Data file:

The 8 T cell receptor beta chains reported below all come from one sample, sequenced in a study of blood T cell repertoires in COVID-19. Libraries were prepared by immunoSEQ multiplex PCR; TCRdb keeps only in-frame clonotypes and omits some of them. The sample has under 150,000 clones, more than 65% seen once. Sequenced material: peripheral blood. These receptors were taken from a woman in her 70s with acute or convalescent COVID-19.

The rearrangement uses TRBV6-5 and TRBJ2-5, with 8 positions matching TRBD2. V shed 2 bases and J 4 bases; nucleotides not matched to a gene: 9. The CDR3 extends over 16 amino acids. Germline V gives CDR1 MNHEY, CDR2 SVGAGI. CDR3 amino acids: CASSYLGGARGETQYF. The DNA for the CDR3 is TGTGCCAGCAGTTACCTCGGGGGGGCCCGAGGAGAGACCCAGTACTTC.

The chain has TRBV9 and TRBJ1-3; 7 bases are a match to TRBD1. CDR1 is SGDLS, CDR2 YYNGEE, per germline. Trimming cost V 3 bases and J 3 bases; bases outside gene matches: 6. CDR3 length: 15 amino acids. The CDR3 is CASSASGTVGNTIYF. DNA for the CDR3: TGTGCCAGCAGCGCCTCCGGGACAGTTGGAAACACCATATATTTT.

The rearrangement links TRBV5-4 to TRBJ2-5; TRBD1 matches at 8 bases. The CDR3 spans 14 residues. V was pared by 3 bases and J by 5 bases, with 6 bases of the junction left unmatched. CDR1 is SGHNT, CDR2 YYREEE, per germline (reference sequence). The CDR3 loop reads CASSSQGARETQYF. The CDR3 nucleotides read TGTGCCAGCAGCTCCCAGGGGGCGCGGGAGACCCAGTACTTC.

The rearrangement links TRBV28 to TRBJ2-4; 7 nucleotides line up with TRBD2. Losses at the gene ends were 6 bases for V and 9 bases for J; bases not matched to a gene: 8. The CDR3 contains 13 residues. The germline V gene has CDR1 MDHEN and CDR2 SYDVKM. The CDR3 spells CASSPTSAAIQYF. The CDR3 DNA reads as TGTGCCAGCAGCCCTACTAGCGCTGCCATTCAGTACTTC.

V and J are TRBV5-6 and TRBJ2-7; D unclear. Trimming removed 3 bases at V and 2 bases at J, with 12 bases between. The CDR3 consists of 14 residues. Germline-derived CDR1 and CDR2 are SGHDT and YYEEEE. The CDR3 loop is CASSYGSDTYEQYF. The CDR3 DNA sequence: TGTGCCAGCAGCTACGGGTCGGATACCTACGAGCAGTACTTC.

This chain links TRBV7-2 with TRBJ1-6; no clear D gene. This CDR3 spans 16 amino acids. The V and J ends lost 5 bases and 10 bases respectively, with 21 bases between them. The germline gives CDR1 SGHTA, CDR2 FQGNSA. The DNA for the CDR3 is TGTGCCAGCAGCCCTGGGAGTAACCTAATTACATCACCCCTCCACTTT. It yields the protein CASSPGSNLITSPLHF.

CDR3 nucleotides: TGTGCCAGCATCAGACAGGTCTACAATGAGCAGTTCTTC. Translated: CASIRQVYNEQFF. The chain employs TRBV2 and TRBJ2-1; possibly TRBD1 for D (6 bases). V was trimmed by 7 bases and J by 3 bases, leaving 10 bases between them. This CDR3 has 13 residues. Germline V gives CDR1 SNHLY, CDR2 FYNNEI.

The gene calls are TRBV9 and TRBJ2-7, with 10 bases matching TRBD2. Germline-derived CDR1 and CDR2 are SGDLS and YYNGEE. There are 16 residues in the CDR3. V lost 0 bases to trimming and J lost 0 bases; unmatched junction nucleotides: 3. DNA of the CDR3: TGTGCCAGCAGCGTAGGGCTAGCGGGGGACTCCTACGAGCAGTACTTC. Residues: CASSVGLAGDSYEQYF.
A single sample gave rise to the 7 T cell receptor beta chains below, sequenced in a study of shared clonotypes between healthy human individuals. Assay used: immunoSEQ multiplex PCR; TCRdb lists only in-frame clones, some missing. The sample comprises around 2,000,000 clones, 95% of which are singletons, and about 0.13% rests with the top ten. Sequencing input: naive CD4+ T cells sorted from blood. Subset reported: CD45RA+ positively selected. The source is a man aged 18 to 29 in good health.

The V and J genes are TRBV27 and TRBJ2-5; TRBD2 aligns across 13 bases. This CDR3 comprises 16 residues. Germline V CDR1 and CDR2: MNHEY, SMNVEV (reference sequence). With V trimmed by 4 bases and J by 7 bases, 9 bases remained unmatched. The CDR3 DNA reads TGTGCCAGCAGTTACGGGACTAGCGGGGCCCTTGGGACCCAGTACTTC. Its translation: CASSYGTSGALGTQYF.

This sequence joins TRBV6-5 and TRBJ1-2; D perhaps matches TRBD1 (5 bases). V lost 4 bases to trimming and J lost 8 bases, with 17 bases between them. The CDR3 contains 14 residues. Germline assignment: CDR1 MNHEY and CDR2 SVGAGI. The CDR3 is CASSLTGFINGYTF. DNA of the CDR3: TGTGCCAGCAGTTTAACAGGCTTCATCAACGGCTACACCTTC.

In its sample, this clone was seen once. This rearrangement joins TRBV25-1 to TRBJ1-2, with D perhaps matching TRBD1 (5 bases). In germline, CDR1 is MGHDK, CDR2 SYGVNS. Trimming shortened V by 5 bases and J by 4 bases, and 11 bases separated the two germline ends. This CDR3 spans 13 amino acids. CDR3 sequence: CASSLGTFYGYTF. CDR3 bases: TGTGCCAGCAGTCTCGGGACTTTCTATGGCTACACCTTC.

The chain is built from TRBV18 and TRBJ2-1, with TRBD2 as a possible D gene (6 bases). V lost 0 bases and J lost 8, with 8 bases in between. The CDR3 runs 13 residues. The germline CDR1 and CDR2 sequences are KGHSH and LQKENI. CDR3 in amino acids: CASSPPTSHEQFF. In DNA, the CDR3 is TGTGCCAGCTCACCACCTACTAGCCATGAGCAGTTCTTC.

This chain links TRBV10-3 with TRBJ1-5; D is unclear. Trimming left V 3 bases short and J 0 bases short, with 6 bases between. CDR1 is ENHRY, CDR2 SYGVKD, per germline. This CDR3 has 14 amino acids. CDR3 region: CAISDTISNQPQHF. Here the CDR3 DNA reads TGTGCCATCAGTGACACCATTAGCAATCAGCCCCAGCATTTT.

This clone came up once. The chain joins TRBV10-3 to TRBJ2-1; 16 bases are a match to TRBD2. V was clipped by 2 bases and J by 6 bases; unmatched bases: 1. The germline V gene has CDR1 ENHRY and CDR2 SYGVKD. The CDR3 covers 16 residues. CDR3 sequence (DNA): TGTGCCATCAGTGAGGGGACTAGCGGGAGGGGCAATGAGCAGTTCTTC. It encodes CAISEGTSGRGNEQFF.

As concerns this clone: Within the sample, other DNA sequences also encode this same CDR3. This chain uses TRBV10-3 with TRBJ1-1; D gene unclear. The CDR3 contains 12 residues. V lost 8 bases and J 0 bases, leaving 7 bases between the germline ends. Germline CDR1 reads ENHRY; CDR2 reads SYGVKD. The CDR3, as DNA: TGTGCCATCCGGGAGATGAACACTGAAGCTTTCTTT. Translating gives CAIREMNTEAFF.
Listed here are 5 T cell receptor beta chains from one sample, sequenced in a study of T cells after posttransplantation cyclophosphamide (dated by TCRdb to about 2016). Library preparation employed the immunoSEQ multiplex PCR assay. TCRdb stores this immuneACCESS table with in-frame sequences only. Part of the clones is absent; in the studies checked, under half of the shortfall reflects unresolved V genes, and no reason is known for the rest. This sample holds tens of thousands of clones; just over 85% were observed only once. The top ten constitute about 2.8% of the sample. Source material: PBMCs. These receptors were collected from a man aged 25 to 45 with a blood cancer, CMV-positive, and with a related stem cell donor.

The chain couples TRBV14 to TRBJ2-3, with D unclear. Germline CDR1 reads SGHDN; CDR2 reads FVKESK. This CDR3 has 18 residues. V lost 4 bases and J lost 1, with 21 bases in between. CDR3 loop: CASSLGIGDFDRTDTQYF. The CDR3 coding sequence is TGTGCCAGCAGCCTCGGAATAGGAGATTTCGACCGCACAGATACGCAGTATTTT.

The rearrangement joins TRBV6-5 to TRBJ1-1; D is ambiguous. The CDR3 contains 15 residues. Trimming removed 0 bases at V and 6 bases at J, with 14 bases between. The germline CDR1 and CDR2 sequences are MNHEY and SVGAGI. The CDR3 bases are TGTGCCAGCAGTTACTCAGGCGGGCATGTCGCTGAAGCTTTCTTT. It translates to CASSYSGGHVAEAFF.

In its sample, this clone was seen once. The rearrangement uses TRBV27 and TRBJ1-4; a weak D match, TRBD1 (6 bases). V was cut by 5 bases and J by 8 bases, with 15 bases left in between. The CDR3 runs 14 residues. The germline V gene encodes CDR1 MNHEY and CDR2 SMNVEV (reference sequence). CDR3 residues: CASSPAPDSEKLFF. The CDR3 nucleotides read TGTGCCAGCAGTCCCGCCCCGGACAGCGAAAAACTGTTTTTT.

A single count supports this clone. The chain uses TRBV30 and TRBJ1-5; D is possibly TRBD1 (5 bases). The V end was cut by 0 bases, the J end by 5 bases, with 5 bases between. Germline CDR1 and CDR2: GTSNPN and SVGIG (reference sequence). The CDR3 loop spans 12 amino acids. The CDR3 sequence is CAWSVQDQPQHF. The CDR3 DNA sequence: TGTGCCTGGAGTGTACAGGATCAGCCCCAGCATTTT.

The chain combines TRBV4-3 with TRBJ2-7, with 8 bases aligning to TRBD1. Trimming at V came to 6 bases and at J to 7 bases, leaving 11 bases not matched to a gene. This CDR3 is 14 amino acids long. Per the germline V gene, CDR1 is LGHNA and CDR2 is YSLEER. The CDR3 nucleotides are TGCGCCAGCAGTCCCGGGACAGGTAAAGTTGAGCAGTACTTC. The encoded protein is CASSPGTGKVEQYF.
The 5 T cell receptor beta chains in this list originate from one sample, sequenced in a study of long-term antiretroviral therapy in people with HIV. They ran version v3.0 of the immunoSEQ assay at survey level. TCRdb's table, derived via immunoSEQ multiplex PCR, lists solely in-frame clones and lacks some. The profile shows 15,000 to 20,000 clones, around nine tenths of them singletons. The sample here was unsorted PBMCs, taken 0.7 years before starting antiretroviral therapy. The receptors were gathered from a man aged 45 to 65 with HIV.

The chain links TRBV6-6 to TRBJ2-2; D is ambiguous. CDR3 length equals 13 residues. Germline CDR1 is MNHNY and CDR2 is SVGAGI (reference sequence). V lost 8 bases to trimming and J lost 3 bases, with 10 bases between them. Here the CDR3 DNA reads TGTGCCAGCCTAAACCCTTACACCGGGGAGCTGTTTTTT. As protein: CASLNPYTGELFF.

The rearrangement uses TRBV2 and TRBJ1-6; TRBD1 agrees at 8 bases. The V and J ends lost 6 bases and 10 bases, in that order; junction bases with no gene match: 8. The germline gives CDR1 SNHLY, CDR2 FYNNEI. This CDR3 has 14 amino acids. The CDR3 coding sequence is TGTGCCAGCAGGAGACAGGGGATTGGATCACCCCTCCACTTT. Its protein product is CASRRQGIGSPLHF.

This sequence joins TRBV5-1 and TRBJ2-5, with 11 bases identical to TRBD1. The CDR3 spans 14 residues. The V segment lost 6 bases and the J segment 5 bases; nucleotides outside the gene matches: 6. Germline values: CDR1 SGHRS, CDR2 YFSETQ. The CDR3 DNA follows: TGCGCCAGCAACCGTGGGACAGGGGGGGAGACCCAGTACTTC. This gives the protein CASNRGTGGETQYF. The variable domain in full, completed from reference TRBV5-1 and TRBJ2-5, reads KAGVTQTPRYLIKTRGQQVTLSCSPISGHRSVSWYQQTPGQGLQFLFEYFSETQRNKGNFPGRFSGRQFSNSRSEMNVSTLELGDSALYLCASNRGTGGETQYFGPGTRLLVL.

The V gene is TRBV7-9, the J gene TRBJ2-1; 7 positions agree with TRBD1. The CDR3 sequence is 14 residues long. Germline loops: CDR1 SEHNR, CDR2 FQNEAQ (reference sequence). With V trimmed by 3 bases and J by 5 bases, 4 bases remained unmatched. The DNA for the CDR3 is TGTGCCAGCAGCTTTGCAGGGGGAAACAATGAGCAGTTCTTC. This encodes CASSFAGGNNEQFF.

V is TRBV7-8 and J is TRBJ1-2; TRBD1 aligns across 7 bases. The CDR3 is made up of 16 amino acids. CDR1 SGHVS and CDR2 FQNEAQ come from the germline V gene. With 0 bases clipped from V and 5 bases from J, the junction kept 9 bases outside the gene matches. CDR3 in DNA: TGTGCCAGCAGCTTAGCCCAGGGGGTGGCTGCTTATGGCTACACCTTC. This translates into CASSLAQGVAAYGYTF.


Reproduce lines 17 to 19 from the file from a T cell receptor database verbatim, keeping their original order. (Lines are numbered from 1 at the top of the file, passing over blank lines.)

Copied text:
As concerns this clone: Within the sample, other DNA sequences also encode this same CDR3. This chain uses TRBV10-3 with TRBJ1-1; D gene unclear. The CDR3 contains 12 residues. V lost 8 bases and J 0 bases, leaving 7 bases between the germline ends. Germline CDR1 reads ENHRY; CDR2 reads SYGVKD. The CDR3, as DNA: TGTGCCATCCGGGAGATGAACACTGAAGCTTTCTTT. Translating gives CAIREMNTEAFF.
Listed here are 5 T cell receptor beta chains from one sample, sequenced in a study of T cells after posttransplantation cyclophosphamide (dated by TCRdb to about 2016). Library preparation employed the immunoSEQ multiplex PCR assay. TCRdb stores this immuneACCESS table with in-frame sequences only. Part of the clones is absent; in the studies checked, under half of the shortfall reflects unresolved V genes, and no reason is known for the rest. This sample holds tens of thousands of clones; just over 85% were observed only once. The top ten constitute about 2.8% of the sample. Source material: PBMCs. These receptors were collected from a man aged 25 to 45 with a blood cancer, CMV-positive, and with a related stem cell donor.

The chain couples TRBV14 to TRBJ2-3, with D unclear. Germline CDR1 reads SGHDN; CDR2 reads FVKESK. This CDR3 has 18 residues. V lost 4 bases and J lost 1, with 21 bases in between. CDR3 loop: CASSLGIGDFDRTDTQYF. The CDR3 coding sequence is TGTGCCAGCAGCCTCGGAATAGGAGATTTCGACCGCACAGATACGCAGTATTTT.